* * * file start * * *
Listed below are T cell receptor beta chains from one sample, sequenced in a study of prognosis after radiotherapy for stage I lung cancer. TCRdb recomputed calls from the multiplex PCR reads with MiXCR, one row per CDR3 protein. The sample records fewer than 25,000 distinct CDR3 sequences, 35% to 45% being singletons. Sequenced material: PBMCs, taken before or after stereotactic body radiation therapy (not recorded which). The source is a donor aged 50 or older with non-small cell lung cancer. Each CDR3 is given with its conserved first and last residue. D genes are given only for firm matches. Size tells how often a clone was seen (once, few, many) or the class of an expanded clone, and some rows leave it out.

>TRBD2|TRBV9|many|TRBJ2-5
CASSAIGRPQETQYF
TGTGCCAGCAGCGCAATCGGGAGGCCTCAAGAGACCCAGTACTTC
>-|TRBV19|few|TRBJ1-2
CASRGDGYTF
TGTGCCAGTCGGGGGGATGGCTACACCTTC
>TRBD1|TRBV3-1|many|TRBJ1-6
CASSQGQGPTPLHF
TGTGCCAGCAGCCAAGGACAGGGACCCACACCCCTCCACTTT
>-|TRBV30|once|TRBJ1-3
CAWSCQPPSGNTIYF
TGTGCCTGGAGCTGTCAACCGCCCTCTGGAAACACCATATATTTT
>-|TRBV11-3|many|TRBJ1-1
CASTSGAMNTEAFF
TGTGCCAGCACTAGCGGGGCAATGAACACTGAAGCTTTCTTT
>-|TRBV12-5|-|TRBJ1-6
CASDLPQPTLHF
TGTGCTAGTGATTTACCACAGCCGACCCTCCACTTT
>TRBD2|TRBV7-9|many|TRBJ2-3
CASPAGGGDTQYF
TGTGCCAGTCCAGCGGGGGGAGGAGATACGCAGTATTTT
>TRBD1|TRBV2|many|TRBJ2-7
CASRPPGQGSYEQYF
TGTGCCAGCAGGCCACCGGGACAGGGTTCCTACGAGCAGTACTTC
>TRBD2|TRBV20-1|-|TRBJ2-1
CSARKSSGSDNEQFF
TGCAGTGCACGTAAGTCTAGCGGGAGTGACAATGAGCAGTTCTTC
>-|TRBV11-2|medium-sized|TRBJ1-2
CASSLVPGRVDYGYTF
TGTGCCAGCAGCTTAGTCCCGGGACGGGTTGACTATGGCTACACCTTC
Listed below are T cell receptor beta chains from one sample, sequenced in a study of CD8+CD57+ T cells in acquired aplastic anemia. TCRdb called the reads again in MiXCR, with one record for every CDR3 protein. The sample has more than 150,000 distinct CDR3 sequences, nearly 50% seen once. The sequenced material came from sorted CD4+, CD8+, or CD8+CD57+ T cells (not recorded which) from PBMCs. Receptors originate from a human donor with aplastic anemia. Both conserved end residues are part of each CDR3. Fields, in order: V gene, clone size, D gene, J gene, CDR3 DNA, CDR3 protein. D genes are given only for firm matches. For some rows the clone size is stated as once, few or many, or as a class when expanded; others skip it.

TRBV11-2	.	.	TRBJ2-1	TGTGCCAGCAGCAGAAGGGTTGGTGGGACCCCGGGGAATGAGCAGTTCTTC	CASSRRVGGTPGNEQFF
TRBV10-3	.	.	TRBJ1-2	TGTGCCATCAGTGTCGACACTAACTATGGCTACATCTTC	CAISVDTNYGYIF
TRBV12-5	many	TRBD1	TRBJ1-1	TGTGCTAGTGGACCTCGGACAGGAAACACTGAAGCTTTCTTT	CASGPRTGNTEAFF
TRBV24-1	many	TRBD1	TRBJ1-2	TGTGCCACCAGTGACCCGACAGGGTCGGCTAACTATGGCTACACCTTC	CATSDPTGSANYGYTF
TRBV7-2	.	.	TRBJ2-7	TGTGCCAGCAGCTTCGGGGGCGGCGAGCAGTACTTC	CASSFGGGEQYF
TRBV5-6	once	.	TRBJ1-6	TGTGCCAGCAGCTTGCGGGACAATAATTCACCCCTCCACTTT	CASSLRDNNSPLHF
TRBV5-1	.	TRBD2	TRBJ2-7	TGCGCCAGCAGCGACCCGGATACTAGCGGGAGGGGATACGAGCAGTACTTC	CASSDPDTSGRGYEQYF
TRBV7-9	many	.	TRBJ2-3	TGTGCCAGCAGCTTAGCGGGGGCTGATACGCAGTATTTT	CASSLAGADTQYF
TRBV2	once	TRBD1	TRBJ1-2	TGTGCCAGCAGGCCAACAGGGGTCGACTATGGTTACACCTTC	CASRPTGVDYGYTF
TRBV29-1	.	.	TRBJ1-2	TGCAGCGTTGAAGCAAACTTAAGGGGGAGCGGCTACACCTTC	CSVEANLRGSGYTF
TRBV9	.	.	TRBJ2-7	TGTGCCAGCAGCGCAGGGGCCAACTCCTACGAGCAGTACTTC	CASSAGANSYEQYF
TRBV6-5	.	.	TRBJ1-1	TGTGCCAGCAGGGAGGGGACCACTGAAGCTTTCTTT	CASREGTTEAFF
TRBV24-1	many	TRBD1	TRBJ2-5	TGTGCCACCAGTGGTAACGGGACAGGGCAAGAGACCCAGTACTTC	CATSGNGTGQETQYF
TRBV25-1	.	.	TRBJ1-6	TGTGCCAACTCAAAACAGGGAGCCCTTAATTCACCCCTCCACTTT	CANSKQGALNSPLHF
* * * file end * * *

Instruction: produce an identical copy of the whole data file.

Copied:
Listed below are T cell receptor beta chains from one sample, sequenced in a study of prognosis after radiotherapy for stage I lung cancer. TCRdb recomputed calls from the multiplex PCR reads with MiXCR, one row per CDR3 protein. The sample records fewer than 25,000 distinct CDR3 sequences, 35% to 45% being singletons. Sequenced material: PBMCs, taken before or after stereotactic body radiation therapy (not recorded which). The source is a donor aged 50 or older with non-small cell lung cancer. Each CDR3 is given with its conserved first and last residue. D genes are given only for firm matches. Size tells how often a clone was seen (once, few, many) or the class of an expanded clone, and some rows leave it out.

>TRBD2|TRBV9|many|TRBJ2-5
CASSAIGRPQETQYF
TGTGCCAGCAGCGCAATCGGGAGGCCTCAAGAGACCCAGTACTTC
>-|TRBV19|few|TRBJ1-2
CASRGDGYTF
TGTGCCAGTCGGGGGGATGGCTACACCTTC
>TRBD1|TRBV3-1|many|TRBJ1-6
CASSQGQGPTPLHF
TGTGCCAGCAGCCAAGGACAGGGACCCACACCCCTCCACTTT
>-|TRBV30|once|TRBJ1-3
CAWSCQPPSGNTIYF
TGTGCCTGGAGCTGTCAACCGCCCTCTGGAAACACCATATATTTT
>-|TRBV11-3|many|TRBJ1-1
CASTSGAMNTEAFF
TGTGCCAGCACTAGCGGGGCAATGAACACTGAAGCTTTCTTT
>-|TRBV12-5|-|TRBJ1-6
CASDLPQPTLHF
TGTGCTAGTGATTTACCACAGCCGACCCTCCACTTT
>TRBD2|TRBV7-9|many|TRBJ2-3
CASPAGGGDTQYF
TGTGCCAGTCCAGCGGGGGGAGGAGATACGCAGTATTTT
>TRBD1|TRBV2|many|TRBJ2-7
CASRPPGQGSYEQYF
TGTGCCAGCAGGCCACCGGGACAGGGTTCCTACGAGCAGTACTTC
>TRBD2|TRBV20-1|-|TRBJ2-1
CSARKSSGSDNEQFF
TGCAGTGCACGTAAGTCTAGCGGGAGTGACAATGAGCAGTTCTTC
>-|TRBV11-2|medium-sized|TRBJ1-2
CASSLVPGRVDYGYTF
TGTGCCAGCAGCTTAGTCCCGGGACGGGTTGACTATGGCTACACCTTC
Listed below are T cell receptor beta chains from one sample, sequenced in a study of CD8+CD57+ T cells in acquired aplastic anemia. TCRdb called the reads again in MiXCR, with one record for every CDR3 protein. The sample has more than 150,000 distinct CDR3 sequences, nearly 50% seen once. The sequenced material came from sorted CD4+, CD8+, or CD8+CD57+ T cells (not recorded which) from PBMCs. Receptors originate from a human donor with aplastic anemia. Both conserved end residues are part of each CDR3. Fields, in order: V gene, clone size, D gene, J gene, CDR3 DNA, CDR3 protein. D genes are given only for firm matches. For some rows the clone size is stated as once, few or many, or as a class when expanded; others skip it.

TRBV11-2	.	.	TRBJ2-1	TGTGCCAGCAGCAGAAGGGTTGGTGGGACCCCGGGGAATGAGCAGTTCTTC	CASSRRVGGTPGNEQFF
TRBV10-3	.	.	TRBJ1-2	TGTGCCATCAGTGTCGACACTAACTATGGCTACATCTTC	CAISVDTNYGYIF
TRBV12-5	many	TRBD1	TRBJ1-1	TGTGCTAGTGGACCTCGGACAGGAAACACTGAAGCTTTCTTT	CASGPRTGNTEAFF
TRBV24-1	many	TRBD1	TRBJ1-2	TGTGCCACCAGTGACCCGACAGGGTCGGCTAACTATGGCTACACCTTC	CATSDPTGSANYGYTF
TRBV7-2	.	.	TRBJ2-7	TGTGCCAGCAGCTTCGGGGGCGGCGAGCAGTACTTC	CASSFGGGEQYF
TRBV5-6	once	.	TRBJ1-6	TGTGCCAGCAGCTTGCGGGACAATAATTCACCCCTCCACTTT	CASSLRDNNSPLHF
TRBV5-1	.	TRBD2	TRBJ2-7	TGCGCCAGCAGCGACCCGGATACTAGCGGGAGGGGATACGAGCAGTACTTC	CASSDPDTSGRGYEQYF
TRBV7-9	many	.	TRBJ2-3	TGTGCCAGCAGCTTAGCGGGGGCTGATACGCAGTATTTT	CASSLAGADTQYF
TRBV2	once	TRBD1	TRBJ1-2	TGTGCCAGCAGGCCAACAGGGGTCGACTATGGTTACACCTTC	CASRPTGVDYGYTF
TRBV29-1	.	.	TRBJ1-2	TGCAGCGTTGAAGCAAACTTAAGGGGGAGCGGCTACACCTTC	CSVEANLRGSGYTF
TRBV9	.	.	TRBJ2-7	TGTGCCAGCAGCGCAGGGGCCAACTCCTACGAGCAGTACTTC	CASSAGANSYEQYF
TRBV6-5	.	.	TRBJ1-1	TGTGCCAGCAGGGAGGGGACCACTGAAGCTTTCTTT	CASREGTTEAFF
TRBV24-1	many	TRBD1	TRBJ2-5	TGTGCCACCAGTGGTAACGGGACAGGGCAAGAGACCCAGTACTTC	CATSGNGTGQETQYF
TRBV25-1	.	.	TRBJ1-6	TGTGCCAACTCAAAACAGGGAGCCCTTAATTCACCCCTCCACTTT	CANSKQGALNSPLHF